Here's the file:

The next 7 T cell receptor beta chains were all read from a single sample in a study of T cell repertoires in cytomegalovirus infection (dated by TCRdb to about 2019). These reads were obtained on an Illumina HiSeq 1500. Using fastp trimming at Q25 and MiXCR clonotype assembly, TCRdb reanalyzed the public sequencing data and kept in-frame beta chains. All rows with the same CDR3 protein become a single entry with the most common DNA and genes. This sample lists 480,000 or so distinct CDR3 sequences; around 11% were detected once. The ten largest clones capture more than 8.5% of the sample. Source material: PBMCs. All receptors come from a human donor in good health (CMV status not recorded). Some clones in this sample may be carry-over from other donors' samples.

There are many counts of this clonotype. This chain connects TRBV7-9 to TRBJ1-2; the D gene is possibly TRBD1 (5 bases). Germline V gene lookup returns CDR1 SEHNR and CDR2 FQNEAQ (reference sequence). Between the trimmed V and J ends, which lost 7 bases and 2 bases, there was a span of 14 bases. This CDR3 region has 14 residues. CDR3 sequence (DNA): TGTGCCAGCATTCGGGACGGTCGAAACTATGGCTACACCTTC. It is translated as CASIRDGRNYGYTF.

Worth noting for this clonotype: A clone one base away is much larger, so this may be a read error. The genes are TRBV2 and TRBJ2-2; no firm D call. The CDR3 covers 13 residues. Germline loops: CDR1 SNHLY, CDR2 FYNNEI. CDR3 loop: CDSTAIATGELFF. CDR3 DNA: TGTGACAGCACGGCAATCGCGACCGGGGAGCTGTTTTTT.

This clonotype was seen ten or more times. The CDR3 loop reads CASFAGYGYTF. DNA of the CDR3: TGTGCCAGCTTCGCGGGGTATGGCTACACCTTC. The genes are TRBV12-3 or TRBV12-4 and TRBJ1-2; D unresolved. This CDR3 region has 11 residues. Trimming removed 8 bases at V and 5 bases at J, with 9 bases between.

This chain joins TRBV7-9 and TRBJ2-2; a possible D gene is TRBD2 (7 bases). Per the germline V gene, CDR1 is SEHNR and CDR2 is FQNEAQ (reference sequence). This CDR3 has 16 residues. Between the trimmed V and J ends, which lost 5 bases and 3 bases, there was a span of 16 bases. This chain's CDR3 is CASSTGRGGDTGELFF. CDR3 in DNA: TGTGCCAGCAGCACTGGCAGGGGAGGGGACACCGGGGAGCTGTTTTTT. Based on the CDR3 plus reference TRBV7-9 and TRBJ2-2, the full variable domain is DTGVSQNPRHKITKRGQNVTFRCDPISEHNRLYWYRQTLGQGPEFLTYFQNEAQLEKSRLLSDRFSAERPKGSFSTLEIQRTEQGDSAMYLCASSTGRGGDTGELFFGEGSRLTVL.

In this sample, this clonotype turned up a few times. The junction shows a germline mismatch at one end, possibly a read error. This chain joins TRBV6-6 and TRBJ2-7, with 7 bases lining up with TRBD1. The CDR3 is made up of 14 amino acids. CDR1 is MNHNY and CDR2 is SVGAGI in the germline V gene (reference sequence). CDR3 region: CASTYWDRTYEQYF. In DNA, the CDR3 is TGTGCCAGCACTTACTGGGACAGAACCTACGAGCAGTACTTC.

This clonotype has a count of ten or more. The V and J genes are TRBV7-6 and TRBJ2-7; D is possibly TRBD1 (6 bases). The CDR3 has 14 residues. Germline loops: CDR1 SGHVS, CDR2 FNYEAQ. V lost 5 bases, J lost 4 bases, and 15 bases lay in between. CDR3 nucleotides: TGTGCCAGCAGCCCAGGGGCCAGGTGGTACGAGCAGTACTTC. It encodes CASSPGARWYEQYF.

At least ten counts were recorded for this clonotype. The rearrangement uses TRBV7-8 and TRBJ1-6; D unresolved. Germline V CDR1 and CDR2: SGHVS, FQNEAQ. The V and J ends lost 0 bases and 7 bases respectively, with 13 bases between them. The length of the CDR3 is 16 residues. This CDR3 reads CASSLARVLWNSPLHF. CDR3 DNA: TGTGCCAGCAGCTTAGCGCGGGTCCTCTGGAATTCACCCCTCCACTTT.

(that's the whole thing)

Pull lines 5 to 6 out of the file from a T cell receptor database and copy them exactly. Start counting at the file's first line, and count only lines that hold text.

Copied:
This chain joins TRBV7-9 and TRBJ2-2; a possible D gene is TRBD2 (7 bases). Per the germline V gene, CDR1 is SEHNR and CDR2 is FQNEAQ (reference sequence). This CDR3 has 16 residues. Between the trimmed V and J ends, which lost 5 bases and 3 bases, there was a span of 16 bases. This chain's CDR3 is CASSTGRGGDTGELFF. CDR3 in DNA: TGTGCCAGCAGCACTGGCAGGGGAGGGGACACCGGGGAGCTGTTTTTT. Based on the CDR3 plus reference TRBV7-9 and TRBJ2-2, the full variable domain is DTGVSQNPRHKITKRGQNVTFRCDPISEHNRLYWYRQTLGQGPEFLTYFQNEAQLEKSRLLSDRFSAERPKGSFSTLEIQRTEQGDSAMYLCASSTGRGGDTGELFFGEGSRLTVL.

In this sample, this clonotype turned up a few times. The junction shows a germline mismatch at one end, possibly a read error. This chain joins TRBV6-6 and TRBJ2-7, with 7 bases lining up with TRBD1. The CDR3 is made up of 14 amino acids. CDR1 is MNHNY and CDR2 is SVGAGI in the germline V gene (reference sequence). CDR3 region: CASTYWDRTYEQYF. In DNA, the CDR3 is TGTGCCAGCACTTACTGGGACAGAACCTACGAGCAGTACTTC.